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Labour To Unveil Income Tax Plans
Scottish Labour will propose using new Holyrood powers to increase income tax by one pence in a bid to avoid cuts to council budgets.
Leader Kezia Dugdale will pile pressure on Finance Secretary John Swinney to reconsider his draft budget for 2016/17 in a speech in Edinburgh.
She will say an 11p Scottish rate of income tax would raise almost half a billion pounds each year, enough to avoid reductions in local authority budgets.
The party would also use £50 million of the revenues raised to fund a £100 annual payment for taxpayers earning under £20,000, administered by councils.
The Scottish Liberal Democrats have also proposed a 1p income tax rise to fund investment in education, with both parties now challenging the SNP to use the tax powers coming to the Scottish Parliament.
With the Scottish rate of income tax due to come in on April 6, Mr Swinney has opted to set this at 10p, the same as in the rest of the UK.
He is currently locked in a stand-off with councils over their funding offer in the budget, with local government body Cosla arguing councils face a "totally unacceptable'' £350 million of cuts.
Ms Dugdale is expected to say: "The cuts the SNP have decided to inflict will be felt in every community in Scotland. The hundreds of millions of pounds taken from local services are cuts to things that we all rely on.
"But the worst thing about the SNP's choice is that they will make cuts to education. These cuts will disadvantage children, hold back business and harm our economy.
"Labour cannot support an SNP budget which asks our children and young people to bear the brunt of the cuts.
"Given the choice between using our powers or making cuts to our children's future, we choose to use our powers.
"We will tear up this SNP budget that simply manages Tory cuts and instead use the power we have to set the Scottish rate of income tax one pence higher than the rate set by George Osborne. This will provide an extra half a billion pounds a year to invest in the future.''
Labour said that under the commitment, which extends across the next parliament, more than one in four workers (810,000) would not lose a single penny while around one in five (490,000) would pay less.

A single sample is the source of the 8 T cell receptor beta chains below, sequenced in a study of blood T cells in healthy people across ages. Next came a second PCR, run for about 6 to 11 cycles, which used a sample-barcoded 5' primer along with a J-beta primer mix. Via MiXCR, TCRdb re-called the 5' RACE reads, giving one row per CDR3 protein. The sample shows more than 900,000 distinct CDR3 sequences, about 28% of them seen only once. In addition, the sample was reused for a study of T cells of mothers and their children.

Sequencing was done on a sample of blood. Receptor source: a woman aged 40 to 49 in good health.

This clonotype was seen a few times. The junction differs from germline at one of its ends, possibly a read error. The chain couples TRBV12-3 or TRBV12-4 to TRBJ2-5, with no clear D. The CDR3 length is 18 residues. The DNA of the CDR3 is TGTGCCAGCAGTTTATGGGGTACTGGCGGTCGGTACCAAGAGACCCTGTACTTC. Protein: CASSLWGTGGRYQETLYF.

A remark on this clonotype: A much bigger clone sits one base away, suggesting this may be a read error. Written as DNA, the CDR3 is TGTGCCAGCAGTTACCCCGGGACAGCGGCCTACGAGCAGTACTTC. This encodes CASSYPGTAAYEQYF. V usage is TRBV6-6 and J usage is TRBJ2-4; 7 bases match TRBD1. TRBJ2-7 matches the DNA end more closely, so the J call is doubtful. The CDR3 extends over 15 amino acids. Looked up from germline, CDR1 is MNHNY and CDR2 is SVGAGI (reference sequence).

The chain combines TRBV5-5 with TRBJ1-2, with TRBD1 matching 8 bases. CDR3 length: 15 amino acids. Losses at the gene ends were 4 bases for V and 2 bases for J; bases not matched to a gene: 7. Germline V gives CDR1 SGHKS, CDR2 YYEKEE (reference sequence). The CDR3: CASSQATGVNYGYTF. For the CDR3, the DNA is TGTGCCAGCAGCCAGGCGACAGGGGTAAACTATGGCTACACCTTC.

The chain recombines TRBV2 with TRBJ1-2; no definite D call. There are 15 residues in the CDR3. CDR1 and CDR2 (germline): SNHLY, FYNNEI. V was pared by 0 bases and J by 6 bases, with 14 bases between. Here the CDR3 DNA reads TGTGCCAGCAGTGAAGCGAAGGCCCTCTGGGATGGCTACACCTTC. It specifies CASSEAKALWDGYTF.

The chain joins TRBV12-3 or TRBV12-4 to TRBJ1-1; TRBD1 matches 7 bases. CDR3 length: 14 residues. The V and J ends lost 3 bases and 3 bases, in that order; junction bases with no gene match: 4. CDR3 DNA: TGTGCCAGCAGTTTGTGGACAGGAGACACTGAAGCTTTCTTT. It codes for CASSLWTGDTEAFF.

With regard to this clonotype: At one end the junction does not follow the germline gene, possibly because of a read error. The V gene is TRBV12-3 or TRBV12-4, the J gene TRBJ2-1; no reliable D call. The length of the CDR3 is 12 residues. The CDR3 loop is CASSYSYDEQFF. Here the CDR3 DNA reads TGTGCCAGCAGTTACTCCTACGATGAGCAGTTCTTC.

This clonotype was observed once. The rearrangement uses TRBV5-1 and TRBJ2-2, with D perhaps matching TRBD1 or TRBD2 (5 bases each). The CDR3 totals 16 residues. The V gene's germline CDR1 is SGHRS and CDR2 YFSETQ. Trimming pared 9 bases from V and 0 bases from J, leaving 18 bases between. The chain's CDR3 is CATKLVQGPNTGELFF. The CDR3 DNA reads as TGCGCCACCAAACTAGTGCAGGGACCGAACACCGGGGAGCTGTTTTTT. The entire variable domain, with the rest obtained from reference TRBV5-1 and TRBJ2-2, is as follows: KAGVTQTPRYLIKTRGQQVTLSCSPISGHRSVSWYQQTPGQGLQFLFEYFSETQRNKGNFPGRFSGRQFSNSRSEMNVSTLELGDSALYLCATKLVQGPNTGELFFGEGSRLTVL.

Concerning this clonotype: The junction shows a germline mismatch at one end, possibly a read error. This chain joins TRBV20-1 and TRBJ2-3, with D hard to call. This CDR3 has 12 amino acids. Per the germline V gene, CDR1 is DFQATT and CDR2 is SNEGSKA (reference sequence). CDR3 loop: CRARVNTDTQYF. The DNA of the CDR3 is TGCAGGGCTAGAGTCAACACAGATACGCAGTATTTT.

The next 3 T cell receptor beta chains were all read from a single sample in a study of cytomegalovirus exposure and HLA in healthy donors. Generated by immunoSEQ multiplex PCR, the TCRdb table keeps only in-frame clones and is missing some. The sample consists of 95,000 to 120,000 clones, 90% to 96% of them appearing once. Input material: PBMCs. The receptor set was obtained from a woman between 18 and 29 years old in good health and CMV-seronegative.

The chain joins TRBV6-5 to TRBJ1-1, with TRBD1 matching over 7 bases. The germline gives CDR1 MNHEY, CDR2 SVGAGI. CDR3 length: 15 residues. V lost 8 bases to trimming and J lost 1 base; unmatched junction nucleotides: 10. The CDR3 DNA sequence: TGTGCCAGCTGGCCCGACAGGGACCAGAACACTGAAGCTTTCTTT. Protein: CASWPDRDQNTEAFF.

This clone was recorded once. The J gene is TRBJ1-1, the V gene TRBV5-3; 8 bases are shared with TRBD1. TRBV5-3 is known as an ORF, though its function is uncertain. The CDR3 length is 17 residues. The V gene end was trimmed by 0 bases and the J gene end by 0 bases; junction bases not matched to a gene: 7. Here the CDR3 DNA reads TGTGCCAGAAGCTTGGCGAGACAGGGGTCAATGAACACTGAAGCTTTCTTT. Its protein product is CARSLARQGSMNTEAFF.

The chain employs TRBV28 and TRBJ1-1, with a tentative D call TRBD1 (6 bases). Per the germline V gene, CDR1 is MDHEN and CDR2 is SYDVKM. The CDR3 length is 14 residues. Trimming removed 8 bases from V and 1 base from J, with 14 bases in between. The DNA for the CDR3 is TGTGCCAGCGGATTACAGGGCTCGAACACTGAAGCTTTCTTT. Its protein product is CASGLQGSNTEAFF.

A person on a salary of around £30,000 a year would pay less than £4 a week extra while someone on the same £144,687 wage as First Minister Nicola Sturgeon would pay an extra £28 a week.
The party said the "progressive'' nature of the policy was backed up by experts including the Scottish Parliament Information Centre and David Eiser of Stirling University.
Additional powers due to come to Scotland as a result of the post-referendum Scotland Bill will allow for variations of both the rates and bands of income tax.
Scottish Labour has said it will not raise the threshold for the upper rate of income tax and bring back the 50p top rate of tax when these powers come into force in 2017.
Mr Swinney has said he will set out the Scottish Government's longer-term intentions on income tax before the end of March.
Scottish Liberal Democrat leader Willie Rennie said: "I'm pleased that the consensus is growing that action is required for our public services.
"The question is - will the SNP continue to talk left, and walk right? This week's budget is the time for them to show once and for all whether they are progressive or conservative.''
Scottish Conservative finance spokesman Murdo Fraser said: "We believe the rate of income tax should not be higher in Scotland than the rest of the UK. Ideally, when it's affordable, it should be lower.
"It's clear other parties in Scotland want to punish hard-working people rather than ease the burden of tax on them.''
A Scottish Government source said: "Around 2.2 million basic rate taxpayers across Scotland - including almost half a million pensioners - would be hit by Labour's tax grab.
"Around 40% of the adult Scottish population don't earn enough to pay any income tax, and the lowest paid would actually lose out, because anyone earning less than £11,000 - mostly women in part-time work - can still pay National Insurance but would not benefit from the proposed £100 rebate.
"In addition, these proposals would create an unfair distortion in the system as someone earning just under £11,000 wouldn't get the £100 hand-out while someone earning £11,000 would.
"Labour's plans for administering the £100 rebate appear to be uncosted but would clearly run into the tens of millions of pounds.
"The SNP Government is committed to fair and progressive taxation, and that principle will be at the heart of our plans for a third term in office.''
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